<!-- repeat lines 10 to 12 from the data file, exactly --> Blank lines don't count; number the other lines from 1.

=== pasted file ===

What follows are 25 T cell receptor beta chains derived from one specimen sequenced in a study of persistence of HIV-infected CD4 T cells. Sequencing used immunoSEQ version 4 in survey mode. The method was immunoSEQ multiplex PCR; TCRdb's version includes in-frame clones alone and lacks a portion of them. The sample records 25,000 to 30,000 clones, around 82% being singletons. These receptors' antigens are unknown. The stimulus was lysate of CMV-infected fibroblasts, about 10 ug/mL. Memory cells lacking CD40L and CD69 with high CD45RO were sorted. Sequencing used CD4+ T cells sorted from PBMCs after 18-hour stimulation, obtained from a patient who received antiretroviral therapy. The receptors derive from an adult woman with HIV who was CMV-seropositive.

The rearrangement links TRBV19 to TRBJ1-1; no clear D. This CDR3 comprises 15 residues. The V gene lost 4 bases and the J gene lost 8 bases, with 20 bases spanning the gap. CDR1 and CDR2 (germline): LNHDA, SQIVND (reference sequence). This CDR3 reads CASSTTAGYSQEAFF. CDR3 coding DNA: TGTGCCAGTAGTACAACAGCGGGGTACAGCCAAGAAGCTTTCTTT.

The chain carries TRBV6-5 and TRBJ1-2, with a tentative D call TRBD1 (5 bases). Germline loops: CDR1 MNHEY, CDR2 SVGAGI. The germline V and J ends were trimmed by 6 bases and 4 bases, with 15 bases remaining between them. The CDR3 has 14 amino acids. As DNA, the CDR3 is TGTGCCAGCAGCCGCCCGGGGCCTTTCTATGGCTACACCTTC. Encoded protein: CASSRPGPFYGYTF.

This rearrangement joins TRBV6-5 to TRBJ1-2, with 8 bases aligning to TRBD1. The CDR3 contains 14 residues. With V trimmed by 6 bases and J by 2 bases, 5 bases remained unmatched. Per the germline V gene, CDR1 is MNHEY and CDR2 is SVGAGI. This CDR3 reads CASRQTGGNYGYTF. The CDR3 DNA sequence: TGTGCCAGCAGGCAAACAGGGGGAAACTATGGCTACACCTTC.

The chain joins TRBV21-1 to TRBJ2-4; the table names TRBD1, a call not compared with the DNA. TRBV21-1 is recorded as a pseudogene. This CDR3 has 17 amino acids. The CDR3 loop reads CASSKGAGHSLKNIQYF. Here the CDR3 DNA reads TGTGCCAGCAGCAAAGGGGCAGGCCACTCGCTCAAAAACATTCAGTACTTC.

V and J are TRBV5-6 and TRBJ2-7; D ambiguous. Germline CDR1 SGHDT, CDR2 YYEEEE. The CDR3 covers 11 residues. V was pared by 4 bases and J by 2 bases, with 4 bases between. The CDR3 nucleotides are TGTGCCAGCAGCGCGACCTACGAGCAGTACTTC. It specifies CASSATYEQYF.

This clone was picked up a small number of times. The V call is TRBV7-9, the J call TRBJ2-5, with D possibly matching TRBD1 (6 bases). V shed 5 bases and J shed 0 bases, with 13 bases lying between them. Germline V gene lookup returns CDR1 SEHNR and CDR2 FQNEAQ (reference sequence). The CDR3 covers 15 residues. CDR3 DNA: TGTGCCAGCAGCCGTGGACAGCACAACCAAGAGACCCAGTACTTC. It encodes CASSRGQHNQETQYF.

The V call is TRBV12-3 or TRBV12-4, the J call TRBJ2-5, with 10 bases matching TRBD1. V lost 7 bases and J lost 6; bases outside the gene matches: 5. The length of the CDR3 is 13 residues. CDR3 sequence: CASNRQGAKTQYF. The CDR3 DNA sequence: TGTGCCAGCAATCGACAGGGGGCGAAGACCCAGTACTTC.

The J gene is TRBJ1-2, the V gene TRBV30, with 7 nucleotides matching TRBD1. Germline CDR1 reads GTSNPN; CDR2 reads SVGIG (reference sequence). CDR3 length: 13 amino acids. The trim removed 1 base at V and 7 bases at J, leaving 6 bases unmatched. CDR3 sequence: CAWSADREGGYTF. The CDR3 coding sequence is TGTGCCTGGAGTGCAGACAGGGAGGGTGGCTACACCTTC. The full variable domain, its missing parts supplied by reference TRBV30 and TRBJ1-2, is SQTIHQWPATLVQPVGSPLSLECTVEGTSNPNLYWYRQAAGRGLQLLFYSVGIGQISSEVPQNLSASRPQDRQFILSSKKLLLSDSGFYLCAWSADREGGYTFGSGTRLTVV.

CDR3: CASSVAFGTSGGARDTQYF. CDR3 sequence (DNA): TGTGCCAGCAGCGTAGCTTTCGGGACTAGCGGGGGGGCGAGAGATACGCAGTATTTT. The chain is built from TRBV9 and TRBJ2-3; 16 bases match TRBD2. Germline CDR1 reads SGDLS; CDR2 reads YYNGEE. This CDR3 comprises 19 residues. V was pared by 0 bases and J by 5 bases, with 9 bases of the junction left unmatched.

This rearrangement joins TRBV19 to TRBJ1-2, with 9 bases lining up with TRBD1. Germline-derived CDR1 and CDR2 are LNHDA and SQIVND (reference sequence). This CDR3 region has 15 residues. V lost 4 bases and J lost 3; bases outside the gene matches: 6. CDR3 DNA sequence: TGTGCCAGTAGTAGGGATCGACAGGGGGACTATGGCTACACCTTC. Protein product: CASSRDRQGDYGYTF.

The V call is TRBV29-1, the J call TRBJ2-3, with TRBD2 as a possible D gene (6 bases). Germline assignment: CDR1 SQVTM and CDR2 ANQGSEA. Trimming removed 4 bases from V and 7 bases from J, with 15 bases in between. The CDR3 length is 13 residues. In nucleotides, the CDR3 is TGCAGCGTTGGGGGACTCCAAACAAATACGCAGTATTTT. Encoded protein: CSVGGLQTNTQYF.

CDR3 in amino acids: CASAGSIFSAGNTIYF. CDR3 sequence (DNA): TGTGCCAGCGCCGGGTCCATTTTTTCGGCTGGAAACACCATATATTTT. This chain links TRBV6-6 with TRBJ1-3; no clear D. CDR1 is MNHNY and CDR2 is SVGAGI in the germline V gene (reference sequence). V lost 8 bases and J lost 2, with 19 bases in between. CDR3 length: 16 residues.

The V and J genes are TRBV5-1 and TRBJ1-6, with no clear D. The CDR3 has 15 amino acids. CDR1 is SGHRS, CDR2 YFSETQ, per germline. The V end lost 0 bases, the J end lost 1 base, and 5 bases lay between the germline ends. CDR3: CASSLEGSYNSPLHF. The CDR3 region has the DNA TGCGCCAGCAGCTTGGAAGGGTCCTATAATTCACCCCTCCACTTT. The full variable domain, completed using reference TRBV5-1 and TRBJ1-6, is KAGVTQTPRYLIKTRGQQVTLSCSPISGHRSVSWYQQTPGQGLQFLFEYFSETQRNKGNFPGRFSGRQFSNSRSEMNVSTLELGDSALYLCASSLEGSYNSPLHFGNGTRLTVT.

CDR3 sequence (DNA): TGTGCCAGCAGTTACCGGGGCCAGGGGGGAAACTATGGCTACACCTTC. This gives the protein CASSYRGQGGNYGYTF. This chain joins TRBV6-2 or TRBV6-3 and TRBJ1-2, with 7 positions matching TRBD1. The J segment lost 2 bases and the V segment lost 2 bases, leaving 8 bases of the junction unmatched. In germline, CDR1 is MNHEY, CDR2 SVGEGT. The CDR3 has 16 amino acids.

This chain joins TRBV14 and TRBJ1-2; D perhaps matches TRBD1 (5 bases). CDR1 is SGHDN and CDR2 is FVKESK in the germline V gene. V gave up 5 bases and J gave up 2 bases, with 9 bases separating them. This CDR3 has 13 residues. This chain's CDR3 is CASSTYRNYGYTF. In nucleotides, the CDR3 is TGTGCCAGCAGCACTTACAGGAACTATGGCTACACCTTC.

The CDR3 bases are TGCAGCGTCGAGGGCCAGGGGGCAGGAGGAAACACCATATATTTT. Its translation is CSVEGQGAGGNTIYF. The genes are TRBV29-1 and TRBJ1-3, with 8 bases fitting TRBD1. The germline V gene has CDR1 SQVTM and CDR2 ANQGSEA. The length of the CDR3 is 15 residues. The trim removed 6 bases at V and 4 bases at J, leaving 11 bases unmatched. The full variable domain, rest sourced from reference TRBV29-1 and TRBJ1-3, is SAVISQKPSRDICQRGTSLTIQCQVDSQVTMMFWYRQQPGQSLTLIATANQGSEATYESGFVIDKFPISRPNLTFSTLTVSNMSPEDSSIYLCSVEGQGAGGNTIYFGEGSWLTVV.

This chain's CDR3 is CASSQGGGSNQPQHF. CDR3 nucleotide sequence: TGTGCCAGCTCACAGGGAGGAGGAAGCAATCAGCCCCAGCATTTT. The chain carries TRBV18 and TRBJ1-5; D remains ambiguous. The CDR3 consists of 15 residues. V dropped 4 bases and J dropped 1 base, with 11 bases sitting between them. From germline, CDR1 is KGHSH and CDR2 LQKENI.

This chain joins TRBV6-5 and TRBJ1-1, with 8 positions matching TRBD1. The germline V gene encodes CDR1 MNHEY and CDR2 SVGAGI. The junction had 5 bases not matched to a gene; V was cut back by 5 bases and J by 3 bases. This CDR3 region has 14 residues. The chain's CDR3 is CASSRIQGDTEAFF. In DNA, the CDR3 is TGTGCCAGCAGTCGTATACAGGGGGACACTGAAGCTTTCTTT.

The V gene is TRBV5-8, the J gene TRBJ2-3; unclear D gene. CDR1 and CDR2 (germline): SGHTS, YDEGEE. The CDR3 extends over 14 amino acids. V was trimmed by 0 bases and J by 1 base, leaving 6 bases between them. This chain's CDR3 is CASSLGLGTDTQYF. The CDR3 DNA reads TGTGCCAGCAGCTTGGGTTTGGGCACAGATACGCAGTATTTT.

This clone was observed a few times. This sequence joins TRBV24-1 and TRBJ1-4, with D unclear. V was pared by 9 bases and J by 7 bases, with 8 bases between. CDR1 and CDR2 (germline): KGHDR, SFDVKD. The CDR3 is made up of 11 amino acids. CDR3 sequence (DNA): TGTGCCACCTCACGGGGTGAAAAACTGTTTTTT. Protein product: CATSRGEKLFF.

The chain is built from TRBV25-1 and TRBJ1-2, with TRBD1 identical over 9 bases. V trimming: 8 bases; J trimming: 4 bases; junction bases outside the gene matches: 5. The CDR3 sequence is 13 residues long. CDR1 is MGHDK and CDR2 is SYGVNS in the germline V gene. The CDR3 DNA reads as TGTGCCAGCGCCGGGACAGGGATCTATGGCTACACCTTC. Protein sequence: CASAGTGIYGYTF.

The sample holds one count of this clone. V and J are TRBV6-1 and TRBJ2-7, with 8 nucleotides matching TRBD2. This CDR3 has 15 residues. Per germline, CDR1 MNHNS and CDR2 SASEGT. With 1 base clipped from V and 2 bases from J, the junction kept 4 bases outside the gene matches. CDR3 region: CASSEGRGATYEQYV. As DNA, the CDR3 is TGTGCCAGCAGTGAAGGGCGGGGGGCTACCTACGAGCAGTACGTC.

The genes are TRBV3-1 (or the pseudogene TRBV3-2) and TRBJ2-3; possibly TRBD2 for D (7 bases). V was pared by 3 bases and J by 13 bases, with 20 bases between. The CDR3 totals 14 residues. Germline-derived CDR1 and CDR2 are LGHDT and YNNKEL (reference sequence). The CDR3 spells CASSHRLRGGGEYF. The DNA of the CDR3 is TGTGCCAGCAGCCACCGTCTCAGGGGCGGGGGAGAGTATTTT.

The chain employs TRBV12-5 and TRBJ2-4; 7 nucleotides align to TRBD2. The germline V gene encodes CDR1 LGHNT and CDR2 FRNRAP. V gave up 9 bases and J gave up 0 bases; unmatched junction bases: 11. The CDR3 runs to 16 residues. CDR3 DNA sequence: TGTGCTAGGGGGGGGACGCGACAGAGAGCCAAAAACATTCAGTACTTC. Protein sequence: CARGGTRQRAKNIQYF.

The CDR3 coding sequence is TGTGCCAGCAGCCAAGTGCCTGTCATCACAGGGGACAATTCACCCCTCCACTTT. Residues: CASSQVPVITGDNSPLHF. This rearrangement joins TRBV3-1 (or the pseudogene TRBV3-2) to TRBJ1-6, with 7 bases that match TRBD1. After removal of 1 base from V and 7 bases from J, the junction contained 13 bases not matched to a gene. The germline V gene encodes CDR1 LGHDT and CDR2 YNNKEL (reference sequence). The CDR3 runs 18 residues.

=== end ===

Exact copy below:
CDR3: CASSVAFGTSGGARDTQYF. CDR3 sequence (DNA): TGTGCCAGCAGCGTAGCTTTCGGGACTAGCGGGGGGGCGAGAGATACGCAGTATTTT. The chain is built from TRBV9 and TRBJ2-3; 16 bases match TRBD2. Germline CDR1 reads SGDLS; CDR2 reads YYNGEE. This CDR3 comprises 19 residues. V was pared by 0 bases and J by 5 bases, with 9 bases of the junction left unmatched.

This rearrangement joins TRBV19 to TRBJ1-2, with 9 bases lining up with TRBD1. Germline-derived CDR1 and CDR2 are LNHDA and SQIVND (reference sequence). This CDR3 region has 15 residues. V lost 4 bases and J lost 3; bases outside the gene matches: 6. CDR3 DNA sequence: TGTGCCAGTAGTAGGGATCGACAGGGGGACTATGGCTACACCTTC. Protein product: CASSRDRQGDYGYTF.

The V call is TRBV29-1, the J call TRBJ2-3, with TRBD2 as a possible D gene (6 bases). Germline assignment: CDR1 SQVTM and CDR2 ANQGSEA. Trimming removed 4 bases from V and 7 bases from J, with 15 bases in between. The CDR3 length is 13 residues. In nucleotides, the CDR3 is TGCAGCGTTGGGGGACTCCAAACAAATACGCAGTATTTT. Encoded protein: CSVGGLQTNTQYF.